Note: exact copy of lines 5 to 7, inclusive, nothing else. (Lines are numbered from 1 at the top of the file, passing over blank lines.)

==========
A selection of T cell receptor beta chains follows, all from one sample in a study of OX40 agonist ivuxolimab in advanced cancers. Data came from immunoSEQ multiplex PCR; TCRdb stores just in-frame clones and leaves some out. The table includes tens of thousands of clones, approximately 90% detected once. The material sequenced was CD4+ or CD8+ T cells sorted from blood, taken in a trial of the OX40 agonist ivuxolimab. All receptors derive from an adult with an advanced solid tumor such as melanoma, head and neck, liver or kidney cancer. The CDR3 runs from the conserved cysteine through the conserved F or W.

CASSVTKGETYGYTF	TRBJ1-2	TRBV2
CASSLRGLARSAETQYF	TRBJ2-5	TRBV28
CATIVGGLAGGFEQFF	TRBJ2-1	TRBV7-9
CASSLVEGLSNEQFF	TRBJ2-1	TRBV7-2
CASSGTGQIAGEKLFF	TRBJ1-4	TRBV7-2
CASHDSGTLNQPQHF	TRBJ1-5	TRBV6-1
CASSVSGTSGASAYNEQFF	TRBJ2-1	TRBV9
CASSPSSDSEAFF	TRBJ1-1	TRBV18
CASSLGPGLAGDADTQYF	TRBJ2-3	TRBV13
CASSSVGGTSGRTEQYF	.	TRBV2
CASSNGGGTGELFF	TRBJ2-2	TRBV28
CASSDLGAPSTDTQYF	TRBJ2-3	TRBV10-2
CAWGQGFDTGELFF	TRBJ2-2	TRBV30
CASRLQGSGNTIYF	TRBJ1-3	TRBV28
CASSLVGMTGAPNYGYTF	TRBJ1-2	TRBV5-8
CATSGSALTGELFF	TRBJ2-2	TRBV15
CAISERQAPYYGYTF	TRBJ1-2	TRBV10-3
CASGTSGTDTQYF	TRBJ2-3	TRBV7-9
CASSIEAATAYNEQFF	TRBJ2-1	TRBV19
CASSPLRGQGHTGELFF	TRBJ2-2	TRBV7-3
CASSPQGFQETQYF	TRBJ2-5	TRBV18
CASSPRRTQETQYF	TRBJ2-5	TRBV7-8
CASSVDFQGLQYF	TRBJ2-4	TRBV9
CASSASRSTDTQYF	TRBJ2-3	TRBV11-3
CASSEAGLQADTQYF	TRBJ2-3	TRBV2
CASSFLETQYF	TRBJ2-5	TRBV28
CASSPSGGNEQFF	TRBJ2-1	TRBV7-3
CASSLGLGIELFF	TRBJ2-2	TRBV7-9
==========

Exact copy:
CASSLVEGLSNEQFF	TRBJ2-1	TRBV7-2
CASSGTGQIAGEKLFF	TRBJ1-4	TRBV7-2
CASHDSGTLNQPQHF	TRBJ1-5	TRBV6-1